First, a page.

We didn’t have time to explore the wider estate, but it would seem to be packed with interesting walks (including a sculpture walk), complete with roaming herds of deer and other animals.

Further information: National Trust website

Old School Gardener

 

At Blickling this week it was a case of more hoeing, or rather using the rather neat three-pronged cultivator to get under the crusted soil to loosen a rather extensive spread of weeds.

I joined Norfolk Peter in the Walled Garden where he was weeding alongside one of the glasshouses. Once again I was working in the side beds where nothing much is growing at present apart from a few lines of herbaceous flowers. By lunch time I had turned over a good area and attacked another with a border fork, as the weeds were rather more deeply rooted.

Nicely hoed beds…

I also noticed that some rather smart new hose reels have ben fixed around the walled garden which certainly tidies up areas where hoses had been more casually left lying, so removing a potential trip hazard.

I planned to return after lunch to rake off the loosened weeds and to knock down the forked area to enable the weeds in this area to be removed. However, on our way back to the Bothy we met Head Gardener Paul, who, in his usual cheery way, asked how we were and thanked us for what we were doing. He had also received my submission for the planned Tree trail we had discussed a few months before and wanted to discuss the next steps with me and Assistant Head Gardener Steve, after lunch.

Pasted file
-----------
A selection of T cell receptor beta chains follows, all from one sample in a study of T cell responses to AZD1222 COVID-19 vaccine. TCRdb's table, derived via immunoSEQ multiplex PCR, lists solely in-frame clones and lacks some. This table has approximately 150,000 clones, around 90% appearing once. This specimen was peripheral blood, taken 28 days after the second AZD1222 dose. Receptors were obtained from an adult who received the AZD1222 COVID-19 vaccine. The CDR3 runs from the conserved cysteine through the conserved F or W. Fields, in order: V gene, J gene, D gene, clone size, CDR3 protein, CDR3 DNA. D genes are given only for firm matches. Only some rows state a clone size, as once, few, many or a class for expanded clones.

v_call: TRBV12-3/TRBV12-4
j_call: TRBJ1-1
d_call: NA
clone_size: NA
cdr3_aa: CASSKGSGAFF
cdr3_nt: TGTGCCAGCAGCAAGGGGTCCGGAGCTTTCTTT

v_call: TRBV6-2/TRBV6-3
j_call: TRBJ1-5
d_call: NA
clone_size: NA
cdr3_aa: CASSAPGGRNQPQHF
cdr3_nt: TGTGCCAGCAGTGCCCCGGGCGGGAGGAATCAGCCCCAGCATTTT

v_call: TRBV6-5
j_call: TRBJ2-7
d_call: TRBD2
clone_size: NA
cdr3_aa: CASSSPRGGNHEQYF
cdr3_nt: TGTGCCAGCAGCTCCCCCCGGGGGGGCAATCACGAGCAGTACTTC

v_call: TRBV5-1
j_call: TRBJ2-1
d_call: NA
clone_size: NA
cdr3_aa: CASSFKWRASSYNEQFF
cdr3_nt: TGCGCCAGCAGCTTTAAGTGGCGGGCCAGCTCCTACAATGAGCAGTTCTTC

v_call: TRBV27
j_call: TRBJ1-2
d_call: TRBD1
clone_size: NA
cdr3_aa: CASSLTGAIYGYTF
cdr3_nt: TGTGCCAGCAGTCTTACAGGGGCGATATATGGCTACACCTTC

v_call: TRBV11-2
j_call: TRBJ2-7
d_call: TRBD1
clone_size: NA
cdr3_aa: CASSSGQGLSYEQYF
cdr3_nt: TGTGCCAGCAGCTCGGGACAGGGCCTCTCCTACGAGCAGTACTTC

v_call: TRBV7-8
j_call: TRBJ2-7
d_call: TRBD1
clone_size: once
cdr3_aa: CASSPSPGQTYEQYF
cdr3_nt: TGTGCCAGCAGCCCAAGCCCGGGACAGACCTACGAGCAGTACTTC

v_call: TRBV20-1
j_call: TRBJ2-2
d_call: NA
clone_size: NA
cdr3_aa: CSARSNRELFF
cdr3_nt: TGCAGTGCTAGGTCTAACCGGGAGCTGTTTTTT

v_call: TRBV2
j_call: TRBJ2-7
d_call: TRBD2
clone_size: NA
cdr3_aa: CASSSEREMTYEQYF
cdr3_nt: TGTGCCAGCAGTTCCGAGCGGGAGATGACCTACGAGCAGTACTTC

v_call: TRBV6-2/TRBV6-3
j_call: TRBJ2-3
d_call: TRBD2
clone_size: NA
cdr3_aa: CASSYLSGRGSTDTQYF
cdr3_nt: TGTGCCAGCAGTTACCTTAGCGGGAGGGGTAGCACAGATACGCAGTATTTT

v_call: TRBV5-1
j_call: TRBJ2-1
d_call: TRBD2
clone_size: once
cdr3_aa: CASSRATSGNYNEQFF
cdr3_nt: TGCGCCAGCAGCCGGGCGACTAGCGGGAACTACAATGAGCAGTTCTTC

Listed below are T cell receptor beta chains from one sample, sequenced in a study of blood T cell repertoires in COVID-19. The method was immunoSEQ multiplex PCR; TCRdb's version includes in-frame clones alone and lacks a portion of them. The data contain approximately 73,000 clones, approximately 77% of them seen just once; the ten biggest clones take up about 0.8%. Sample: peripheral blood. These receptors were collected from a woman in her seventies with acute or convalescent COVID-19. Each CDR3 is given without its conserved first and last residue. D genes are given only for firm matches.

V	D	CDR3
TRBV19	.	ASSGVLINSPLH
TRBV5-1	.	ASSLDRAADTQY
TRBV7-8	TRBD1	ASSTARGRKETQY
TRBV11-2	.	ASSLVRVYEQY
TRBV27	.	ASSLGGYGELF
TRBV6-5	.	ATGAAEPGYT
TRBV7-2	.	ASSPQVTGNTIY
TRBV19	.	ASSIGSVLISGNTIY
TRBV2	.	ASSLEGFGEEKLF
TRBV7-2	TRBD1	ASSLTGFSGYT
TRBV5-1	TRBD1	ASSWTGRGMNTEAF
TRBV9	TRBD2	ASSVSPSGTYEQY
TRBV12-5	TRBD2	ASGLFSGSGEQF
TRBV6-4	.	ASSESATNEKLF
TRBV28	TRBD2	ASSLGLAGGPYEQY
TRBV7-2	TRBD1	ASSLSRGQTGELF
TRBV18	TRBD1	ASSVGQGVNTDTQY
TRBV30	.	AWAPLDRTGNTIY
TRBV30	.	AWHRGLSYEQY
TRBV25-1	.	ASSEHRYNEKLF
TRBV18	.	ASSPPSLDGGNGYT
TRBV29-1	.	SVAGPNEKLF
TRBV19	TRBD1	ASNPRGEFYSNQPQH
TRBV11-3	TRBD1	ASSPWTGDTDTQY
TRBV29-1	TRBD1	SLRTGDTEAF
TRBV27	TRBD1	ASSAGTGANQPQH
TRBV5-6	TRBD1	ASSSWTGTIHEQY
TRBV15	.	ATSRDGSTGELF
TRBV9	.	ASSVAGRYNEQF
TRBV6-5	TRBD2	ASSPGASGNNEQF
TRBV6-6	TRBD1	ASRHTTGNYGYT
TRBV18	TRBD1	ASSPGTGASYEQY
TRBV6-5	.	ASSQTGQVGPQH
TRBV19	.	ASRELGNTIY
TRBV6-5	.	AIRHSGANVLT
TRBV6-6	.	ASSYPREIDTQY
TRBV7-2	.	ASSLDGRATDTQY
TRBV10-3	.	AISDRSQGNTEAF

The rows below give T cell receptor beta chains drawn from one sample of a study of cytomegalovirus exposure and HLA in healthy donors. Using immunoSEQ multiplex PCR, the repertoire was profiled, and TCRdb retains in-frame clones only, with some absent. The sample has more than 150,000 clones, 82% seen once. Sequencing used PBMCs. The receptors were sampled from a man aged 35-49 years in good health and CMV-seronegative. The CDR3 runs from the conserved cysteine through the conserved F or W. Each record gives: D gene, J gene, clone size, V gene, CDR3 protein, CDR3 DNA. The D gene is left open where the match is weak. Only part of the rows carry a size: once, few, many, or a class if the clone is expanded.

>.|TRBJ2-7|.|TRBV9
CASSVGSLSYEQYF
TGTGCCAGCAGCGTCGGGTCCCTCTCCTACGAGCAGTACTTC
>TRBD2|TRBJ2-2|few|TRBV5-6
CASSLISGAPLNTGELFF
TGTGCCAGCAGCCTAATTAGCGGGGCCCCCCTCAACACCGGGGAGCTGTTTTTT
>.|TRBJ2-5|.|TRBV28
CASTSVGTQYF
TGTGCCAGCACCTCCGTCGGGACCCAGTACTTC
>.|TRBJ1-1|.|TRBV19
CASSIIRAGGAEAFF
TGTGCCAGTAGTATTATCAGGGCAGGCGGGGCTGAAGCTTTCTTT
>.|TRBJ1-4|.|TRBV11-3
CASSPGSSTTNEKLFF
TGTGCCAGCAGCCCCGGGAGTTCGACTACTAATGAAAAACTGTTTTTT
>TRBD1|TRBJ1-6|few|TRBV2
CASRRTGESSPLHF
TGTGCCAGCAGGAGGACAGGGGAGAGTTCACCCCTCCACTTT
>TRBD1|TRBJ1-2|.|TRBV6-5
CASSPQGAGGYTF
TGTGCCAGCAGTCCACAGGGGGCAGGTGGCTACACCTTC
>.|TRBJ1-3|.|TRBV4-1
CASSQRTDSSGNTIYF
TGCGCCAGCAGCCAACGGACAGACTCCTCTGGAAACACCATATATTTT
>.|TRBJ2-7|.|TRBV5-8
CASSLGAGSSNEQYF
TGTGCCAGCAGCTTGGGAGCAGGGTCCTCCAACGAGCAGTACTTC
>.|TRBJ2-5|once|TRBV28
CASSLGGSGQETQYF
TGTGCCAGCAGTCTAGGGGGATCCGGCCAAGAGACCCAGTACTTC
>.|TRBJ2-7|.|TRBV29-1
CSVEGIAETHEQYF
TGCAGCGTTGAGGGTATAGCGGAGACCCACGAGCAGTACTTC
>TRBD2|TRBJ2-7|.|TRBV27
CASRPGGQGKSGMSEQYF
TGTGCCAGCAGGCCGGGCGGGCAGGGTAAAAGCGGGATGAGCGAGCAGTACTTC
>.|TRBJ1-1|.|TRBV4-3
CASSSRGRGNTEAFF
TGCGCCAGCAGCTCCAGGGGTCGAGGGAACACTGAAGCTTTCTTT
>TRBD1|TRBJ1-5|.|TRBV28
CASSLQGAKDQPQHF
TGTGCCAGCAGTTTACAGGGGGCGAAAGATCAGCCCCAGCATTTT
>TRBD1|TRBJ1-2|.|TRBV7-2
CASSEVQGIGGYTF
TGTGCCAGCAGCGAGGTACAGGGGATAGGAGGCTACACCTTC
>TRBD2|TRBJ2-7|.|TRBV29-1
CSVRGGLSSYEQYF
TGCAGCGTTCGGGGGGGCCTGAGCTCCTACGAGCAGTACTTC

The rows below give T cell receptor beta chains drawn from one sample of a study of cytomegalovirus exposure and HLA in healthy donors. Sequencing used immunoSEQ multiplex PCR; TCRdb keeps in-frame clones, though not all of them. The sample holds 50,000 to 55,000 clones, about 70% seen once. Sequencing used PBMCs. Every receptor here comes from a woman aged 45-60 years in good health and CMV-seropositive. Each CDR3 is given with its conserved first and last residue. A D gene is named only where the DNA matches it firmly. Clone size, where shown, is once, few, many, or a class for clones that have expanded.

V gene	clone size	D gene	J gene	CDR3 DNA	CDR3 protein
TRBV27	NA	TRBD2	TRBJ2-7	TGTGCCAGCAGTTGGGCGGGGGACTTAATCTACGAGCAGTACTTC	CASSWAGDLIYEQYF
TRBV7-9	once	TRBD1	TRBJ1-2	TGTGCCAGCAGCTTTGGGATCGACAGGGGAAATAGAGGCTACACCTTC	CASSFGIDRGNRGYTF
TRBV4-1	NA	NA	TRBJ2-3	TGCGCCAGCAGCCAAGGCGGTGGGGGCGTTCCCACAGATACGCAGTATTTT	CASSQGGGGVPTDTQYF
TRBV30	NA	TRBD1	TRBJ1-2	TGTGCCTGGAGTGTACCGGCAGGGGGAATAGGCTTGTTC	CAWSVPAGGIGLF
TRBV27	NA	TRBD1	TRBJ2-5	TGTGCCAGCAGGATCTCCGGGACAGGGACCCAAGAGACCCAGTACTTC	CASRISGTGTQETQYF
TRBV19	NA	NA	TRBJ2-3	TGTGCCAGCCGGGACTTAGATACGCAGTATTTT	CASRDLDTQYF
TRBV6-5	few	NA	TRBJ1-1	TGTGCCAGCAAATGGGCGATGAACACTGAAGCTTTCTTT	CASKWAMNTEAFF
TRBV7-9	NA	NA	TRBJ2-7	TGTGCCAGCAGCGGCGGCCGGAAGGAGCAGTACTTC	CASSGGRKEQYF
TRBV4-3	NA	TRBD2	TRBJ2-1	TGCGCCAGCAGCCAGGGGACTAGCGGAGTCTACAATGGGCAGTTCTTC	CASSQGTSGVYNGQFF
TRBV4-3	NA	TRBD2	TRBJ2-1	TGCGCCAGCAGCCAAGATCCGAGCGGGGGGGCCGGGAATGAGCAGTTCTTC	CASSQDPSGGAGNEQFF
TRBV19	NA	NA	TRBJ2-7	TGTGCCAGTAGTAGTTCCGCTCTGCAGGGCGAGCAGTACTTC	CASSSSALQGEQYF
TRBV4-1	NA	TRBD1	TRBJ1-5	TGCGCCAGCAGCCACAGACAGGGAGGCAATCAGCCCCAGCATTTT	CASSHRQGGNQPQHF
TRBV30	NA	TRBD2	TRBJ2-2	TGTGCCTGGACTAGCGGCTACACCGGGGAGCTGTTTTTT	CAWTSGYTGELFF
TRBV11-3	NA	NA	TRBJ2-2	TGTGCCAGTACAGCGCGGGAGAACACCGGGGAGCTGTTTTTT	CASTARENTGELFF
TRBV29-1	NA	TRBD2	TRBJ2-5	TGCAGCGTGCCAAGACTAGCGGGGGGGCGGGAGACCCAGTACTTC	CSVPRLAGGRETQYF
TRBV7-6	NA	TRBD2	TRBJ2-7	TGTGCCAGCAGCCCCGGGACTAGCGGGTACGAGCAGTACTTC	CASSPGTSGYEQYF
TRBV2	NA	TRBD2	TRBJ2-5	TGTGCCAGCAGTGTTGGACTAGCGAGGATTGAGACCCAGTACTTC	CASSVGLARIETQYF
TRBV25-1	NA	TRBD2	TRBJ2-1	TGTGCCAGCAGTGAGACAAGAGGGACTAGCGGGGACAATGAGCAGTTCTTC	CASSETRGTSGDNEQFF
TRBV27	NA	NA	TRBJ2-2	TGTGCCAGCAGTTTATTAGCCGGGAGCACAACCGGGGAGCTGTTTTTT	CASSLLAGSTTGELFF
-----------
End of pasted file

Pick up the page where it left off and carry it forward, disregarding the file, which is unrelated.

We initially planned to cover thirty trees in the gardens with a small amount of interesting information on small boards placed next to each tree. I had researched all of these and also produce d a mock-up of a couple- here’s one example …

I’d given a copy of the thirty sets of text to Aussie Peter, who is also a Garden Guide, to see if he could add any interesting local information to what I’d found online; he said over lunch he’d send me a few thoughts, but that the overall proposals seemed fine..so that was encouraging. He also offered to carry on where I’d left off on the weeding to allow me to see Paul and Steve.

The meeting was useful and we explored different ways of presenting the information; either next to each tree or in leaflet form, as well as other options, like using mobile phones to capture codes at each location to enable an audio guide to be accessed. I favour beginning with simple foam back boards fixed to posts at each tree (and we also plan to add a stamp at each of the posts for 6 or 7 common leaf shapes for children to print out on their trail leaflet).

We might be able to convert the posts (I’m suggesting 3″ square oak sourced from the estate, with a sloping top) should an alternative approach be better, e.g. just having a number and name at each tree, with the buk of othe rinformation provided ona leaflet.  We agreed that the next step would be to meet up with those responsible for visitor attractions and marketing at Blickling to nail down the final plan, something we’ll hopefully do in a couple of weeks. Perhaps the trail will be installed by Autumn, which should add another interesting feature for the gardens over the quieter months.

As I left the other volunteers were weeding amidst the double borders, where, once again, the Tulips in the double borders were looking great, as are those in the White Border to the side…

Further Information:

Blickling Hall website

Blickling Hall Facebook page

A 360 degree tour of Blickling Hall

Old School Gardener

Save

Save

Save

Save

On our way ‘up t’ ‘ull’ (Up to Hull) recently we stopped off at a Lincolnshire Garden that was most impressive, Gunby Hall. This National Trust house was an interesting tour, but the most impressive feature is undoubtedly the gardens.